688 F2d 706 Natural Resources Defense Council Inc v. D Zeller
688 F.2d 706
18 ERC 1724, 12 Envtl. L. Rep. 21,116
NATURAL RESOURCES DEFENSE COUNCIL, INC., et al., Plaintiffs-Appellees,
Howard D. ZELLER, et al., Defendants-Appellants,
Project Management Corporation, et al., Intervenors-Appellants.
United States Court of Appeals,
Sept. 21, 1982.
Jacques B. Gelin, Dept. of Justice, Washington, D.C., for Zeller, et al.
G. Lee Garrett, Jr., Atlanta, Ga. and George L. Edgar, Washington, D.C., for Project Management Corp.
Lee L. Bishop, Washington, D.C., for Natural Resources Defense Council, Inc.
Appeal from the United States District Court for the Northern District of Georgia.
Before RONEY, FAY and VANCE, Circuit Judges.
At defendants' request, we expedited this appeal from a preliminary injunction issued by the district court on September 3, 1982, which enjoined any site preparation activities relating to the Clinch River Breeder Reactor Plant, a multi-billion dollar federal nuclear energy project authorized by Congress. After considering the briefs, the record and oral argument, we reverse the grant of the preliminary injunction on essentially two grounds. First, the findings of fact and conclusions of law are insufficient to justify the issuance of an injunction. Second, if the district court adopted plaintiffs' interpretation of the law, it erred as a matter of law in holding invalid on this record an agreement which permitted the commencement of site preparation prior to the issuance of a final environmental impact statement and a permit under the National Pollution Discharge Elimination System.
On August 23, 1982, the Natural Resources Defense Council, Inc. (NRDC), the Sierra Club, and two named individuals, brought suit in the United States District Court for the Northern District of Georgia against the Environmental Protection Agency (EPA), the Department of Energy (DOE), and DOE's Clinch River Breeder Reactor Plant (CRBRP) Project, and named officials. The complaint sought a declaratory judgment that EPA violated the National Environmental Policy Act (NEPA), 42 U.S.C.A. § 4321 et seq., the Clean Water Act (CWA), 33 U.S.C.A. § 1251 et seq., and its own regulations in allowing site preparation to commence at the CRBRP prior to completion of the final environmental impact statement (EIS) and issuance of a permit to discharge pollutants. Plaintiffs also sought a preliminary injunction restraining site preparation pending a hearing on the merits.
Defendants filed responsive pleadings on September 1, 1982, and the district court held a hearing on September 2, 1982. Upon consideration of oral argument and the parties' written submissions, the court on September 3 held that EPA had violated NEPA and its own regulations and entered a short order granting plaintiffs all relief that they requested.1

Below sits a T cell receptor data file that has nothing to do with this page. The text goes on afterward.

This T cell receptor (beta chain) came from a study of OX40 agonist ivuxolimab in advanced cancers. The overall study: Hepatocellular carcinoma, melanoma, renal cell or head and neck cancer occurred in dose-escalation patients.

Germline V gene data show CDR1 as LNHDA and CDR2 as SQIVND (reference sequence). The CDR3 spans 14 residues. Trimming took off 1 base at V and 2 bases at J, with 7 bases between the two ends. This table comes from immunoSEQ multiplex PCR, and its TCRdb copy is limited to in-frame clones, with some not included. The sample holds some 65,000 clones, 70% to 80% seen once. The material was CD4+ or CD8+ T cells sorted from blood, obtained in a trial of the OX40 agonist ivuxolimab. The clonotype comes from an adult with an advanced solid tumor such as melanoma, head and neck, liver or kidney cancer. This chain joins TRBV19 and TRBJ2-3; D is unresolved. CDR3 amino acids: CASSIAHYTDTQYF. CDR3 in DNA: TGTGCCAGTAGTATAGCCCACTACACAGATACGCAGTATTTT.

Notice of appeal was filed on September 7. A motion to expedite was granted on representation that the injunctive delay would add approximately 4.5 million dollars or more to the cost of the project. This Court heard oral argument of the appeal after full briefing on September 15. Although this Court has carefully considered all arguments of the parties and has decided that the injunction was improperly granted, time constraints prohibit an exhaustive opinion. A sketchy recitation of the facts, based largely on the briefs of the parties, and the premises of this decision are herein set forth.
The Clinch River Breeder Reactor Plant (CRBRP) is an element of the Liquid Metal Fast Breeder Reactor (LMFBR) Program begun by the federal government with the objective of developing the technology and demonstrating the commercial viability of LMFBRs as the next generation of nuclear power plants. This multi-billion dollar program consists of LMFBR research, fuel processing, and LMFBR commercial demonstration through construction and operation of the CRBRP, then a full-sized Large Development Plant. A fundamental objective of the LMFBR program in general, and the CRBRP in particular, is the demonstration of the licensability of LMFBRs in the conventional utility environment.
The operation of LMFBRs differs substantially from conventional nuclear power plants. The nuclear reactors in use today for the commercial generation of electricity are, with only one exception, "light-water" reactors ("LWR"). LWRs are fueled by uranium, and the extremely hot fissioning core is cooled by water. In contrast, LMFBRs are fueled with plutonium and cooled with volatile sodium. The process of "breeding" occurs when neutrons released from the plutonium core transform a surrounding blanket of Uranium-238 into Plutonium-239. The benefit of "breeders" is that over the course of their lifetime they can produce more PU-239 than they consume.
In 1970, Congress first authorized the design, construction, and operation of the CRBRP as the nation's first LMFBR demonstration plant. Pub. L. No. 91-273, 91st Cong., 1st Sess. A 1972 Environmental Impact Statement for the LMFBR Demonstration Plant (AEC-WASH-1509) projected that the first demonstration plant would be completed by 1980. A 1975 EIS revised that schedule, projecting that the CRBRP would be operational by 1983, with commercial deployment of LMFBRs beginning in 1987. By the year 2000, the 1975 EIS projected the LMFBRs would represent one-third of installed nuclear capacity in the U.S.